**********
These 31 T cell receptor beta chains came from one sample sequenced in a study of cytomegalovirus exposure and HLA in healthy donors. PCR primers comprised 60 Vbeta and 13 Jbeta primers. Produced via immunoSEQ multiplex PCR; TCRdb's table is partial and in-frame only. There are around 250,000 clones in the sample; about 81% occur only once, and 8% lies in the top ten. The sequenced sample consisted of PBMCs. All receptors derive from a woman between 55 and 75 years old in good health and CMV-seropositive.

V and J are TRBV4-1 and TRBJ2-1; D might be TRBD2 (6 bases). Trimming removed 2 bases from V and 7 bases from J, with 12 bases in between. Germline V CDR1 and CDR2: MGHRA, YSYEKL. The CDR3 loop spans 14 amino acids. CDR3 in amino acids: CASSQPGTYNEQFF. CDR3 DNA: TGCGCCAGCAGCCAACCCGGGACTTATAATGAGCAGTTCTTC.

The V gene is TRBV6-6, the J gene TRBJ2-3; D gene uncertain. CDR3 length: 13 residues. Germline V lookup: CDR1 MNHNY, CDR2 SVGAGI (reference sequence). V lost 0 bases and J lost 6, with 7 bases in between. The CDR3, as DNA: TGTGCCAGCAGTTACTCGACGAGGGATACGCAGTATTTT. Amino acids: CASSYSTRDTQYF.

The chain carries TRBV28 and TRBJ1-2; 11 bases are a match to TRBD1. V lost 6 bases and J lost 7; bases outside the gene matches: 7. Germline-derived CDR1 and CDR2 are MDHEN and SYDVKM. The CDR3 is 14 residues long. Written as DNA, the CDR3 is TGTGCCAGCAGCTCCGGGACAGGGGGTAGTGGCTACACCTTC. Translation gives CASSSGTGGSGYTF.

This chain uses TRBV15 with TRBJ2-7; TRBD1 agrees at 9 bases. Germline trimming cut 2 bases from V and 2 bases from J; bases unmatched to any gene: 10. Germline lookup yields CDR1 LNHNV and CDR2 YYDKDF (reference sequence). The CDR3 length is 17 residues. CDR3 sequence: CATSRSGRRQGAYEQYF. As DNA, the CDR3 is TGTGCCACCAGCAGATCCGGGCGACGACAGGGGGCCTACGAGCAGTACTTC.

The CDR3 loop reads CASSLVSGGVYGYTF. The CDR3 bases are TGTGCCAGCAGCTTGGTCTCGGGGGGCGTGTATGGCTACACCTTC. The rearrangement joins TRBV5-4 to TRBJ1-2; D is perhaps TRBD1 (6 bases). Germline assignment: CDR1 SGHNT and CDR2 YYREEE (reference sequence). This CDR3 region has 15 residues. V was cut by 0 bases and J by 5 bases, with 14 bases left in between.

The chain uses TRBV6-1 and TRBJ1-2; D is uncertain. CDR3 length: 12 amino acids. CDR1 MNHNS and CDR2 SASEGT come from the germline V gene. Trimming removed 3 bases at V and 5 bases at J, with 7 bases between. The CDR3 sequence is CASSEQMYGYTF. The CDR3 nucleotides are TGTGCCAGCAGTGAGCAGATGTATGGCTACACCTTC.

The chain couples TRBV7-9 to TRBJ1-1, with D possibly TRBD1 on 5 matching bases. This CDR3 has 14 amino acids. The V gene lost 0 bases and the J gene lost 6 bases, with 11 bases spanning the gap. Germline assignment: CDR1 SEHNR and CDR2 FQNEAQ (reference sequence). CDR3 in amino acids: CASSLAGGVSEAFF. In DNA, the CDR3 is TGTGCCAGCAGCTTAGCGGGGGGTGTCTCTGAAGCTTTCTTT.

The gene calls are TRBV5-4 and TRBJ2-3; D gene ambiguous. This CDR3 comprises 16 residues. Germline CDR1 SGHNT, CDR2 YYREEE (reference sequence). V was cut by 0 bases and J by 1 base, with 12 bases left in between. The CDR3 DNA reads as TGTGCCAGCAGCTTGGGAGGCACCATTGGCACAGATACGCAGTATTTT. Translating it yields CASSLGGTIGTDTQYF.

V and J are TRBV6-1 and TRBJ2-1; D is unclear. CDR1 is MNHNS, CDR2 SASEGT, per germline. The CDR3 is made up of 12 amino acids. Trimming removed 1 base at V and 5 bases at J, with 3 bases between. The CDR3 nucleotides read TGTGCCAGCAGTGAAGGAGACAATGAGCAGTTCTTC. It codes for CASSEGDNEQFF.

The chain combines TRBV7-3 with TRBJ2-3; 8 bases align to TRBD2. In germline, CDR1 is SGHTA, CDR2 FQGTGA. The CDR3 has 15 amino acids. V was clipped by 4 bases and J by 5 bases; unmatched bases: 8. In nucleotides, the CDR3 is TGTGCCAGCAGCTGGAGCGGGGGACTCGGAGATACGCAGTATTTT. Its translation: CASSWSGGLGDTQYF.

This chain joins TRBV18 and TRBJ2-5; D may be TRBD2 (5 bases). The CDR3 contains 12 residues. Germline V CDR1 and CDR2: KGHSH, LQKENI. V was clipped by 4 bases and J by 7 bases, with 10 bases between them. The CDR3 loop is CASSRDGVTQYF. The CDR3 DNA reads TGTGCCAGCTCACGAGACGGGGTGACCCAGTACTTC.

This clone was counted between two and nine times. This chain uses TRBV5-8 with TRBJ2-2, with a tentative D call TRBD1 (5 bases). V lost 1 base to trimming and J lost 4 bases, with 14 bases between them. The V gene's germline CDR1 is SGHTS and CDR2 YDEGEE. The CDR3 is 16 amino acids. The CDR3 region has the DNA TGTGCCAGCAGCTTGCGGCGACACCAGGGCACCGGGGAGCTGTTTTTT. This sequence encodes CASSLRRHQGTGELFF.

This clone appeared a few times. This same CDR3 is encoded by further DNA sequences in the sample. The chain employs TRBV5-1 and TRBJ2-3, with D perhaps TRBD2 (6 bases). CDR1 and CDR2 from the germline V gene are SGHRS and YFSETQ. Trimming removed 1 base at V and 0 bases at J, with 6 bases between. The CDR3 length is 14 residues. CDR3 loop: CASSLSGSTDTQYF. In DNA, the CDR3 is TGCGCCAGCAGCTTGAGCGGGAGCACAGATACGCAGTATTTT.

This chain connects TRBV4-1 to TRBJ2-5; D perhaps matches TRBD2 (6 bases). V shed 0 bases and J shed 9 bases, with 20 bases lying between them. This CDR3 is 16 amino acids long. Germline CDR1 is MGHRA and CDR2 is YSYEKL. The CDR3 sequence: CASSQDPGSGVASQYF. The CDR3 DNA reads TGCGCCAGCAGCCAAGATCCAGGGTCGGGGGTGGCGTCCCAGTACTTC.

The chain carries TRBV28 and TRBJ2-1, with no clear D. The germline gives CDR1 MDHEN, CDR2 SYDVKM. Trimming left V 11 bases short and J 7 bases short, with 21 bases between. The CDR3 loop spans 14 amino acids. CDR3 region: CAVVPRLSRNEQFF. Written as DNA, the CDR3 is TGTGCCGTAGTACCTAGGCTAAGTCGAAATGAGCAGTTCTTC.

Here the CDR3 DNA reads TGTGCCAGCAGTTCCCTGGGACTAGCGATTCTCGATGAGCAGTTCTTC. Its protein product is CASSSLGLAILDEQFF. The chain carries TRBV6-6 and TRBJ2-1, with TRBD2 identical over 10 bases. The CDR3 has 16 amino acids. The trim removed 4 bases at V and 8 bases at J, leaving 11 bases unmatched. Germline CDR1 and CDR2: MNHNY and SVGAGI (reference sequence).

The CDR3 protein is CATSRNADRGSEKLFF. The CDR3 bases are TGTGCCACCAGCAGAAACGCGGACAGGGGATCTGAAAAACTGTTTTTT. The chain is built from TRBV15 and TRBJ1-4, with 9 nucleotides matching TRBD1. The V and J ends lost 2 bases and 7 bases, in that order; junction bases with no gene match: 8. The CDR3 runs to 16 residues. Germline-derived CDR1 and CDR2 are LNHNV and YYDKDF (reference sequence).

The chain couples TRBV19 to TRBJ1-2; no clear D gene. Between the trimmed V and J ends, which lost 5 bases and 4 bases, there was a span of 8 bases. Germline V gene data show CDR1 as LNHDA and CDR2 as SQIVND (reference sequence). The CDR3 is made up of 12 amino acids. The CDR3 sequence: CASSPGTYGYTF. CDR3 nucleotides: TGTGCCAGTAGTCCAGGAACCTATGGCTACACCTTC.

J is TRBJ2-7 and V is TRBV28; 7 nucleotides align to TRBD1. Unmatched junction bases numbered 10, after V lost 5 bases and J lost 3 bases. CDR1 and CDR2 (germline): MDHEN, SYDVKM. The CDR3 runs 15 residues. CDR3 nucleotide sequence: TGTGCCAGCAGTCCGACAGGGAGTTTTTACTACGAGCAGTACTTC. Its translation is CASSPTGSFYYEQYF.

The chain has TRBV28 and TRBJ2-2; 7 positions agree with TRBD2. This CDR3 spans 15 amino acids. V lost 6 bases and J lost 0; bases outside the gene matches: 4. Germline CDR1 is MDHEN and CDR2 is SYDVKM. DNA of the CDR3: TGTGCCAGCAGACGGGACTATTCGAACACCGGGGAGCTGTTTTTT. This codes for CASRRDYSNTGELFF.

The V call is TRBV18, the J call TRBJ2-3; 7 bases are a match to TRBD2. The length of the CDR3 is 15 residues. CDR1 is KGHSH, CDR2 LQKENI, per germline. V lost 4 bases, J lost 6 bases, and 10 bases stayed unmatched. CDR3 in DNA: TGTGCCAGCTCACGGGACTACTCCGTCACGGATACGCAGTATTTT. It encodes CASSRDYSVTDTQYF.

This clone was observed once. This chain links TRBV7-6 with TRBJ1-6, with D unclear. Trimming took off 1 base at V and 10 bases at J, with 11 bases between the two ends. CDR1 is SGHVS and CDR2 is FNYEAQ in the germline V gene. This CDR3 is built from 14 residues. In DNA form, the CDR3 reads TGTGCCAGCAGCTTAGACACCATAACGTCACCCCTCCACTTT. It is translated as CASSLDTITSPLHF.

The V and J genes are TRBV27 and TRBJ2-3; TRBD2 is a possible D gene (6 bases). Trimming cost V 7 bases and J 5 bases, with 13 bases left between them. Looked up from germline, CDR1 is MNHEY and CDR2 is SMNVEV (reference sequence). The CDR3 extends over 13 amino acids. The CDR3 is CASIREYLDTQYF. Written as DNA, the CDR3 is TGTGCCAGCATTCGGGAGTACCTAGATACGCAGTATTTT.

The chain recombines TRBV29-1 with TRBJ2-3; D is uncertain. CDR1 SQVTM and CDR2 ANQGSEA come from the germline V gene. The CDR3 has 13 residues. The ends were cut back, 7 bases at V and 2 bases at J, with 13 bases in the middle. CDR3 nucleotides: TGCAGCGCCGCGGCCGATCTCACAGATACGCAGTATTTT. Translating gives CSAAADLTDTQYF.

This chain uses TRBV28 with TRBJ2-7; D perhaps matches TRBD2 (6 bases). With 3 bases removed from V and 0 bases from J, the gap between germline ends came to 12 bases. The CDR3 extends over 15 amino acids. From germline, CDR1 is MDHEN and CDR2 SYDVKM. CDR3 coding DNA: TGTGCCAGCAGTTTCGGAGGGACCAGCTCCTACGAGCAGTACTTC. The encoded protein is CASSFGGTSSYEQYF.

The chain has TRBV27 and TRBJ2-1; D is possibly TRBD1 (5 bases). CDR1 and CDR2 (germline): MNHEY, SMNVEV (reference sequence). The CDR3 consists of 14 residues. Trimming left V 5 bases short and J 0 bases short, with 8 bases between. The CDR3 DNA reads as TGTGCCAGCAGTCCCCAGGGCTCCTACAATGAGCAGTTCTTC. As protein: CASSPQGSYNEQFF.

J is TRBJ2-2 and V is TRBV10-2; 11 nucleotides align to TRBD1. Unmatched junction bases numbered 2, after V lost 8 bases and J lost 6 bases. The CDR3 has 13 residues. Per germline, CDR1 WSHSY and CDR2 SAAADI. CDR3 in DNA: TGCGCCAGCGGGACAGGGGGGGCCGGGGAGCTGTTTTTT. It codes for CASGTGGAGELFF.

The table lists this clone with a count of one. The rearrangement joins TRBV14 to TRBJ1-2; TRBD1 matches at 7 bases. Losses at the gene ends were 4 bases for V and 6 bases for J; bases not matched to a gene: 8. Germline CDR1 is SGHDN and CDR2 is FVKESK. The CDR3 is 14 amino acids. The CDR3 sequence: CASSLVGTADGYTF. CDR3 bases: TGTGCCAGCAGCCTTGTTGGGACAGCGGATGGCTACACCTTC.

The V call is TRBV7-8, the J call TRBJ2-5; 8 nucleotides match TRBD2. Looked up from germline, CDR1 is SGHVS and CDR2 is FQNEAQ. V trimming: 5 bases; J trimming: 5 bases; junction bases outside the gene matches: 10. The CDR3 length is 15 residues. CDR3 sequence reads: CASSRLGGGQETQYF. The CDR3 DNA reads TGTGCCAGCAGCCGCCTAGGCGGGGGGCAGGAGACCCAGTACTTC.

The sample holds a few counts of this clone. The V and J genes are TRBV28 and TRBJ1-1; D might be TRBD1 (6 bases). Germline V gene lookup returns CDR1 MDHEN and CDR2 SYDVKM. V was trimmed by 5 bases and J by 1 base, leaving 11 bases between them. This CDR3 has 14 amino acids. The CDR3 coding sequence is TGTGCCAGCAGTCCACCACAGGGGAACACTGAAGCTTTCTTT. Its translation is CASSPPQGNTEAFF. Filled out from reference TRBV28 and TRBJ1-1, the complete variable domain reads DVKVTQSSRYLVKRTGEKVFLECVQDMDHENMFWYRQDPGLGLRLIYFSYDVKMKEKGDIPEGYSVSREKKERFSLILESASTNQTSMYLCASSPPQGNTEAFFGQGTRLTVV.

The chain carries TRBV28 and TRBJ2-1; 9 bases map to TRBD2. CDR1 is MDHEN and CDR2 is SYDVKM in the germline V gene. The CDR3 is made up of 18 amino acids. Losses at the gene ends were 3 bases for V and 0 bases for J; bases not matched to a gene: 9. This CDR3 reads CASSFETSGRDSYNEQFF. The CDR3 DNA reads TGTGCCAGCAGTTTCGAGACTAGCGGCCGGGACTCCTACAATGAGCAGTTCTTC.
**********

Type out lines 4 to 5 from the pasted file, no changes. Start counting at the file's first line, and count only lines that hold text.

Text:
The chain carries TRBV28 and TRBJ1-2; 11 bases are a match to TRBD1. V lost 6 bases and J lost 7; bases outside the gene matches: 7. Germline-derived CDR1 and CDR2 are MDHEN and SYDVKM. The CDR3 is 14 residues long. Written as DNA, the CDR3 is TGTGCCAGCAGCTCCGGGACAGGGGGTAGTGGCTACACCTTC. Translation gives CASSSGTGGSGYTF.

This chain uses TRBV15 with TRBJ2-7; TRBD1 agrees at 9 bases. Germline trimming cut 2 bases from V and 2 bases from J; bases unmatched to any gene: 10. Germline lookup yields CDR1 LNHNV and CDR2 YYDKDF (reference sequence). The CDR3 length is 17 residues. CDR3 sequence: CATSRSGRRQGAYEQYF. As DNA, the CDR3 is TGTGCCACCAGCAGATCCGGGCGACGACAGGGGGCCTACGAGCAGTACTTC.